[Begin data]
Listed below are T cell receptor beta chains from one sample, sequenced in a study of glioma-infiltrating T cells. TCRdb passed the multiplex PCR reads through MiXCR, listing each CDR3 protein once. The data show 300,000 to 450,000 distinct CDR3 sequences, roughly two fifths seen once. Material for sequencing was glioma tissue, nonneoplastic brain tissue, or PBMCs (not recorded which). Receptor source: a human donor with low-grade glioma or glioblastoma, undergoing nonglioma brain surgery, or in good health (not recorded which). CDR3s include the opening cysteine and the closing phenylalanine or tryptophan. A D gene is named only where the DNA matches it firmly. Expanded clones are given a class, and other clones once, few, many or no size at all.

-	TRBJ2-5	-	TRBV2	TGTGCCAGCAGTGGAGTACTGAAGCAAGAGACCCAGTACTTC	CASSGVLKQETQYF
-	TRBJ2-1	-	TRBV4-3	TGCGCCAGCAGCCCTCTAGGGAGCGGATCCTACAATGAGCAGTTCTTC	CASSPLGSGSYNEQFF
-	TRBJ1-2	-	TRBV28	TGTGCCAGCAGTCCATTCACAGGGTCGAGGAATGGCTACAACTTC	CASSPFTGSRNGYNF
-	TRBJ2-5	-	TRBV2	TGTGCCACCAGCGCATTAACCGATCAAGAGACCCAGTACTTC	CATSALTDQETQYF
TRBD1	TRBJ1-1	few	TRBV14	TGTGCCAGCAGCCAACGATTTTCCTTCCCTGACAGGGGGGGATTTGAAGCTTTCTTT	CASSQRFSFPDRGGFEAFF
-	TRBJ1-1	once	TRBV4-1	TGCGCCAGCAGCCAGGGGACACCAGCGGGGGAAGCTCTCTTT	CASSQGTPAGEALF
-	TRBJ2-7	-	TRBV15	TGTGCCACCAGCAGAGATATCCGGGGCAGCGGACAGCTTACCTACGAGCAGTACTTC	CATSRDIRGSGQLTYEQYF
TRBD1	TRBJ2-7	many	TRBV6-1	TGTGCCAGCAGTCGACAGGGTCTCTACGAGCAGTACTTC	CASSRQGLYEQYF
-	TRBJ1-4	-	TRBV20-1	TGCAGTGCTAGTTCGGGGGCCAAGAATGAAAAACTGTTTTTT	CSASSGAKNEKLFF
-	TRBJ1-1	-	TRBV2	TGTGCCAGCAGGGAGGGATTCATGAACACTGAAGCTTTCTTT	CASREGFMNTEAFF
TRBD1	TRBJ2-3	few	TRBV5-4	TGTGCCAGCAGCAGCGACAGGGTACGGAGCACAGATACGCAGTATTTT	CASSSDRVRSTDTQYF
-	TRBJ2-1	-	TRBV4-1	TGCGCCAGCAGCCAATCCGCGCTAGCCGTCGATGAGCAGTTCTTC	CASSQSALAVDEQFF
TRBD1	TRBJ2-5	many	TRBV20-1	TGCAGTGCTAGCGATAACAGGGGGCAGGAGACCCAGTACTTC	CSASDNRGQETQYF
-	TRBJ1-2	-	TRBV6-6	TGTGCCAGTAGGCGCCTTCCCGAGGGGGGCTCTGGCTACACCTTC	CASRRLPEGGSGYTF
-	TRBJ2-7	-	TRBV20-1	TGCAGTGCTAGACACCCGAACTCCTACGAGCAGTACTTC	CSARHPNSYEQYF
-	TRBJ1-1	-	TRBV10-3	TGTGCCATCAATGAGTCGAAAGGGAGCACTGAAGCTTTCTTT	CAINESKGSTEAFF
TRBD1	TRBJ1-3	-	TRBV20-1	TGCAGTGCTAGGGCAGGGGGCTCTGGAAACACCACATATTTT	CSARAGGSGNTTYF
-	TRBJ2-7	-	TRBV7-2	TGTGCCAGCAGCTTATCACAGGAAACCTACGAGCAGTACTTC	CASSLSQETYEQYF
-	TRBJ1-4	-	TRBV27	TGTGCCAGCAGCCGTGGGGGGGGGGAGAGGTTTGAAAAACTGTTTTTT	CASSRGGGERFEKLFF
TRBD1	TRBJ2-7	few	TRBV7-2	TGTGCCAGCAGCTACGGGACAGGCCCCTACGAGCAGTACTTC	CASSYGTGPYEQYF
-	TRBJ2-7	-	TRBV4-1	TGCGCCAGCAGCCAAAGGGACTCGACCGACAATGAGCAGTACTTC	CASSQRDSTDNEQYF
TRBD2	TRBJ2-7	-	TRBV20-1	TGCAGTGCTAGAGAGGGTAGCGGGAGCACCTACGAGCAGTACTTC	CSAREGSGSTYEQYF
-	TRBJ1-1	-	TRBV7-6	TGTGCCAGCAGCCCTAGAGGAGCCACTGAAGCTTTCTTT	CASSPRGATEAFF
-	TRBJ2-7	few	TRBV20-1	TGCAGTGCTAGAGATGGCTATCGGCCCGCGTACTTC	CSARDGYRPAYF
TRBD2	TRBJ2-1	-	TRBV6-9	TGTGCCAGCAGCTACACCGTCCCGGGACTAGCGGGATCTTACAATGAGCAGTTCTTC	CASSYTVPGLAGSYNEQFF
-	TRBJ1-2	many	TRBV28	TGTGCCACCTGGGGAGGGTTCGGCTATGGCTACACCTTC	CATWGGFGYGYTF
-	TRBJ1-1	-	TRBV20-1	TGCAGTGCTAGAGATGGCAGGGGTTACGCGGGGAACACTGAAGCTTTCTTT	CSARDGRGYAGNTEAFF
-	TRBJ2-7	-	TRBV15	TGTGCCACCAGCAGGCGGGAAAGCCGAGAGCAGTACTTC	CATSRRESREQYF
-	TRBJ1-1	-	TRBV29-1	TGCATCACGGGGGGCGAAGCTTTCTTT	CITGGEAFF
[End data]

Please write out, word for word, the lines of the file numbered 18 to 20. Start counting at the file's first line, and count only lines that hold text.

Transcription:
TRBD1	TRBJ1-3	-	TRBV20-1	TGCAGTGCTAGGGCAGGGGGCTCTGGAAACACCACATATTTT	CSARAGGSGNTTYF
-	TRBJ2-7	-	TRBV7-2	TGTGCCAGCAGCTTATCACAGGAAACCTACGAGCAGTACTTC	CASSLSQETYEQYF
-	TRBJ1-4	-	TRBV27	TGTGCCAGCAGCCGTGGGGGGGGGGAGAGGTTTGAAAAACTGTTTTTT	CASSRGGGERFEKLFF